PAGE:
Frequently Asked Questions About CASPIAN
Q. Is CASPIAN anti-business?
A. No. CASPIAN Founder and Director Katherine Albrecht holds an undergraduate degree in Business Administration with an emphasis in International Marketing. She graduated with magna cum laude honors and maintains a strong interest in marketing and market research issues. Katherine holds a Doctorate in Education from Harvard University.
Associate Director John Vanderlippe owns a small business. Communications director Liz McIntyre has a background in accounting, auditing, finance and banking. Media associate Mary Starrett has a long history in business journalism. Hundreds of other CASPIAN volunteers and members are also involved in corporate and local business endeavors.
It is not anti-business to encourage companies
to engage in honorable, pro-consumer practices as a means to economic
Q. The term "free market activism" has been used to describe your work. Can you say more?
A. CASPIAN operates under free market, Libertarian principles. We believe that a healthy free market depends on consumers having access to information that impacts them so they can work to ensure that their best interests are met in the marketplace. When consumers are not given pertinent facts, they get saddled with things like loyalty cards, CRM, retail surveillance, unbridled RFID usage, and the thousands of other offenses to their dignity, privacy, and economic well-being that have sprung up in recent years.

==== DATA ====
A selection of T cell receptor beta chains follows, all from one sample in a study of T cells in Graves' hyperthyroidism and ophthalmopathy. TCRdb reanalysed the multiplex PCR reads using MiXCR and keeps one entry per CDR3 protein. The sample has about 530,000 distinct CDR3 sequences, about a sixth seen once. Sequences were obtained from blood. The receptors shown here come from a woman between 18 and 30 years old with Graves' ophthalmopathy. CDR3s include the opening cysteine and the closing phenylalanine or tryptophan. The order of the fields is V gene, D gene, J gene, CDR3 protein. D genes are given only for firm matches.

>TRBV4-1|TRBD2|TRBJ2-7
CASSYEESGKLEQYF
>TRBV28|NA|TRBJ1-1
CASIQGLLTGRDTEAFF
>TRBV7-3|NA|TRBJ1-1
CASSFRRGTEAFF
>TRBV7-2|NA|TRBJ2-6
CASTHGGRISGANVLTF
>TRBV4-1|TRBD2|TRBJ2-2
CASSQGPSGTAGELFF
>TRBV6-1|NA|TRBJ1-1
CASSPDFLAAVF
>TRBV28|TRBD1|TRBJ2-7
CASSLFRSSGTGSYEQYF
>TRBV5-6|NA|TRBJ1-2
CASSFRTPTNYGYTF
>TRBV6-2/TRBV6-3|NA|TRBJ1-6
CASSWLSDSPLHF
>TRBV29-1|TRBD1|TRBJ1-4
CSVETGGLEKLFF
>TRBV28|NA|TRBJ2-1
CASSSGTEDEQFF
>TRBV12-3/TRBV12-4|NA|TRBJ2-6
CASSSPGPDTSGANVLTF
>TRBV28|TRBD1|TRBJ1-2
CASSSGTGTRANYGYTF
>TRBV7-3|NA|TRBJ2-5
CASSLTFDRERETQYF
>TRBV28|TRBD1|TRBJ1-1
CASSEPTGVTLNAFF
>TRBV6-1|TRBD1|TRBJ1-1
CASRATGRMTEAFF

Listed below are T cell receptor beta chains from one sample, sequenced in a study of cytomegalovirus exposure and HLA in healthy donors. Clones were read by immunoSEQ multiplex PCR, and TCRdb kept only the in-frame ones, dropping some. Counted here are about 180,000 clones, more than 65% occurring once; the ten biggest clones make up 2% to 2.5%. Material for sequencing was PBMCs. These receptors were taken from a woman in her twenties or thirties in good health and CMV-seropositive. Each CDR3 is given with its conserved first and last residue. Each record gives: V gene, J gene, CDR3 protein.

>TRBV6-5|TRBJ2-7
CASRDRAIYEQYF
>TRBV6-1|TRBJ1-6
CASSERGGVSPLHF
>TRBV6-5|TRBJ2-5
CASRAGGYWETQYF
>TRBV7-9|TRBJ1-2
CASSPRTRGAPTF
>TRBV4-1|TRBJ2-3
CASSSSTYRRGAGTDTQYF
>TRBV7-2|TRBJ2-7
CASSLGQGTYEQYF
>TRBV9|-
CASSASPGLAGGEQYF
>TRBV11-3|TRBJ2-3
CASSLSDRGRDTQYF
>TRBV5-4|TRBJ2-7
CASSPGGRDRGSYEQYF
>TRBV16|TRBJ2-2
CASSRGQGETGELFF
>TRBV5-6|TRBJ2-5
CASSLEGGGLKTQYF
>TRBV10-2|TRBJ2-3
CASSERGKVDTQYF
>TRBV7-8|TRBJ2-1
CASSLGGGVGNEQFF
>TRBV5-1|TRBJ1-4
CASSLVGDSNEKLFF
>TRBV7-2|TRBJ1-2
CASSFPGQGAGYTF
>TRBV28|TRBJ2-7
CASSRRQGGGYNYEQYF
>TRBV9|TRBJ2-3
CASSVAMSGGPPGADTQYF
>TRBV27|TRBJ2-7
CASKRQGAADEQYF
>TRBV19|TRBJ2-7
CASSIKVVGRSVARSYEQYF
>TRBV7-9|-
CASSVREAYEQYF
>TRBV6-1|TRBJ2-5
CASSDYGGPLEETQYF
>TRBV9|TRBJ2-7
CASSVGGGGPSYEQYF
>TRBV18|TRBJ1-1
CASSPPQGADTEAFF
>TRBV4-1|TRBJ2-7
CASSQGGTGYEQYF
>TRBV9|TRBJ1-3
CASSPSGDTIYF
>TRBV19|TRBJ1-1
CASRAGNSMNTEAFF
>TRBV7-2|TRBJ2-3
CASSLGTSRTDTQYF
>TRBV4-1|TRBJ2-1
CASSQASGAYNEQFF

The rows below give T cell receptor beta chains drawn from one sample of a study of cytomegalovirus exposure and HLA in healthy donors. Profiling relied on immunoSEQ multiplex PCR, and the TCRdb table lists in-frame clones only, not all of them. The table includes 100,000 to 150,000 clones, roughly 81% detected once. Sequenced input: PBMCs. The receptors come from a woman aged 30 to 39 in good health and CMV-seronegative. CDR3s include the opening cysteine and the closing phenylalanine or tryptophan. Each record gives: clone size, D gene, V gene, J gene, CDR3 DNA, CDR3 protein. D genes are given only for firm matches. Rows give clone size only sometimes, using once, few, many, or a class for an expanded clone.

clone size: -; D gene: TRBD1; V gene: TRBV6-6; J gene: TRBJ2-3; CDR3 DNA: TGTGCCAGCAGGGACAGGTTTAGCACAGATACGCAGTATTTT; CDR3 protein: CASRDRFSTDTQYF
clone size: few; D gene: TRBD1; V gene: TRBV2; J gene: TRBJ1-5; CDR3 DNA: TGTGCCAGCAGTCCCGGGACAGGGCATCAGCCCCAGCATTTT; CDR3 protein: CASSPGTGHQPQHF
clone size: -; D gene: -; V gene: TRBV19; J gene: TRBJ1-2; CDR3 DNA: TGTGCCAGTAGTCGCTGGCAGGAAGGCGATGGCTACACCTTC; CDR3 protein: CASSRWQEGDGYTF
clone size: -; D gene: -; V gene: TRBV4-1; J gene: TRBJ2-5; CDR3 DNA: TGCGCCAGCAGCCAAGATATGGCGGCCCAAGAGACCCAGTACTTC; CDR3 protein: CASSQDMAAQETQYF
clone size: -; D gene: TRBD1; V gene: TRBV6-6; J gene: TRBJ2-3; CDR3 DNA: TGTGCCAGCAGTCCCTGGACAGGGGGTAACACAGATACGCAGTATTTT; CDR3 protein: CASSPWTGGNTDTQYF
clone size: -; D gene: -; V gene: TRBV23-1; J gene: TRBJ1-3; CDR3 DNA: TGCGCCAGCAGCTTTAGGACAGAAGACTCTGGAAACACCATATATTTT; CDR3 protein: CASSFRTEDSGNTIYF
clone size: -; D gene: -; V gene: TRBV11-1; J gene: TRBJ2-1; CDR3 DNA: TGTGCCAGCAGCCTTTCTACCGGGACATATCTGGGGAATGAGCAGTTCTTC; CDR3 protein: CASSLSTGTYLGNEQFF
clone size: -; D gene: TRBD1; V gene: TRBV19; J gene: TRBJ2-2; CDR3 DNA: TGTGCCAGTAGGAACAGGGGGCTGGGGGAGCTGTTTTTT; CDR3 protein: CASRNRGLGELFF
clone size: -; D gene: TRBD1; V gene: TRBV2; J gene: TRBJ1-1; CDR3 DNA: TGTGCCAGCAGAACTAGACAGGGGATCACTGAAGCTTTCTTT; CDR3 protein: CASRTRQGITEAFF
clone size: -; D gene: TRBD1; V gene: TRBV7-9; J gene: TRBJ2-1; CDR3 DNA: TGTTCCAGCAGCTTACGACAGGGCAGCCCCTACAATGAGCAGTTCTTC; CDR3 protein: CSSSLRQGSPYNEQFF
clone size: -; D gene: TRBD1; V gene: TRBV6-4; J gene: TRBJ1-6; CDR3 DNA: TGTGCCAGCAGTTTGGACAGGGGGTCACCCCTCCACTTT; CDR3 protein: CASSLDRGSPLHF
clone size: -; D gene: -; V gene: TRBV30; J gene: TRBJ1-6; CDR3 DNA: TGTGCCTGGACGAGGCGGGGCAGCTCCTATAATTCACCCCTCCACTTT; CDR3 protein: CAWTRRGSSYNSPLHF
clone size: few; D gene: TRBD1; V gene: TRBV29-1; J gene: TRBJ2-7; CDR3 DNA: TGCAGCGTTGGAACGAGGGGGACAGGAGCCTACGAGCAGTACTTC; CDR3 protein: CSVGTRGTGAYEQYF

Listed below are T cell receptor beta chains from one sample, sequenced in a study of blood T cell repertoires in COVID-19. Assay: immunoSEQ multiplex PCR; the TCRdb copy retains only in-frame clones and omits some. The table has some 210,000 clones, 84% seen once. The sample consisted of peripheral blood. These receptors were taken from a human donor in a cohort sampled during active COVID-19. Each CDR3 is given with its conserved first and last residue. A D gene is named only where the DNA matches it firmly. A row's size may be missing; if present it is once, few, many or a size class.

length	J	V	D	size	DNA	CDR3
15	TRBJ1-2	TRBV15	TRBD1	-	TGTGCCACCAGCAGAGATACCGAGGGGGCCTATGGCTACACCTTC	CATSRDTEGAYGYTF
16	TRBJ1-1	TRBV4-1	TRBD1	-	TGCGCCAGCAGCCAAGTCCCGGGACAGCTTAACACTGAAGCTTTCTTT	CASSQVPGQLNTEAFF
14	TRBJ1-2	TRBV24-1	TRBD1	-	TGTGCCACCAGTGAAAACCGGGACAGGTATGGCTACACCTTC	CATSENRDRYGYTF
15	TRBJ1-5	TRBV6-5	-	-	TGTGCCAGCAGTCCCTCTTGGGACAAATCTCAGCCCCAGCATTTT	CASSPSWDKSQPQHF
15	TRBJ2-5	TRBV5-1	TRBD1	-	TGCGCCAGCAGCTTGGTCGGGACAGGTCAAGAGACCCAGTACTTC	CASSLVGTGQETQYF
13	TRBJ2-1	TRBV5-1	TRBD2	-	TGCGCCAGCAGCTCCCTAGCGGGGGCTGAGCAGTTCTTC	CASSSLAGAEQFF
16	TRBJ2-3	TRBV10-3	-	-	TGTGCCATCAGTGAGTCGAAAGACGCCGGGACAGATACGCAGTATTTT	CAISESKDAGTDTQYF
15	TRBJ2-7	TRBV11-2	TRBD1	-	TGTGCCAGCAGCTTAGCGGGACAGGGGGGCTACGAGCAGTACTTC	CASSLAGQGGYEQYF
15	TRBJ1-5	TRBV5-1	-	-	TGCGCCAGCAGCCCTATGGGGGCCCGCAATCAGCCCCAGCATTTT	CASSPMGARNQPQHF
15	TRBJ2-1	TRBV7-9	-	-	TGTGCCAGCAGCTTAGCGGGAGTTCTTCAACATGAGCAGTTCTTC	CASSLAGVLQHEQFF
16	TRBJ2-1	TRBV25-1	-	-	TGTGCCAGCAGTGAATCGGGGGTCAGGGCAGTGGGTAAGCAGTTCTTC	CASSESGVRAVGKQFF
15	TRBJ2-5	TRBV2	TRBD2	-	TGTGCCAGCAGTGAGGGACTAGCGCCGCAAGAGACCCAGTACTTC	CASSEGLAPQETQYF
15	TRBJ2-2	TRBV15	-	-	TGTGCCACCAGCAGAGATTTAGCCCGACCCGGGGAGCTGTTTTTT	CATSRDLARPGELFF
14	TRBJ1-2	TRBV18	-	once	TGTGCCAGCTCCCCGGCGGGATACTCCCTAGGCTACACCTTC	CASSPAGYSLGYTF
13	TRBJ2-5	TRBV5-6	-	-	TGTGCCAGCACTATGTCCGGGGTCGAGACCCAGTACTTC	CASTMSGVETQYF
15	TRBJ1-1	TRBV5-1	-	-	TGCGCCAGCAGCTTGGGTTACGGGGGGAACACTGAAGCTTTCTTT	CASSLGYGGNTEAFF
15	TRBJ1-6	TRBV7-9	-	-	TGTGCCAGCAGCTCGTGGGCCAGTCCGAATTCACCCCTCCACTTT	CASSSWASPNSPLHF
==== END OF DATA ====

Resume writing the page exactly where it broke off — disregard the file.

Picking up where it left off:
It is our hope to re-empower consumers after decades of apathy to feel confident saying things to business like "we prohibit" and "you must" -- since that is consumers' appropriate role in the free market equation. Consumers have too long relied on government to serve this function. We believe it is time for them to act in their own best interest.
Businesses can chose to respond to these demands
or not, but the market will punish those who fail to pay attention to
Q. Where does CASPIAN stand on legislation?
A. In general, we are not big fans of legislation as a way to solve consumer privacy problems -- with one exception. It is appropriate for legislation to protect consumers by preventing fraud and misrepresentation. For that reason, CASPIAN has developed sample federal legislation titled the "RFID Right to Know Act of 2003" [overview] that would require labeling on consumer items containing RFID tags.
We believe that, for example, selling a pair of shoes that doubles as a tracking device without telling consumers about the RFID device it contains is essentially a form of fraud. When a shopper buys a pair of shoes, she has a reasonable expectation that she is getting shoes -- not something else. Once mandatory labeling is in place, if people chose to buy shoes that can track them, that should be their free choice. But consumers must be informed of what that choice means.
Our sample legislation was authored for CASPIAN
by Zoe Davidson of Boston University in the spring of 2003. It has since
served as a model for lawmakers in several states to draft their own state-level
RFID labeling legislation.
Q. Does CASPIAN want RFID banned?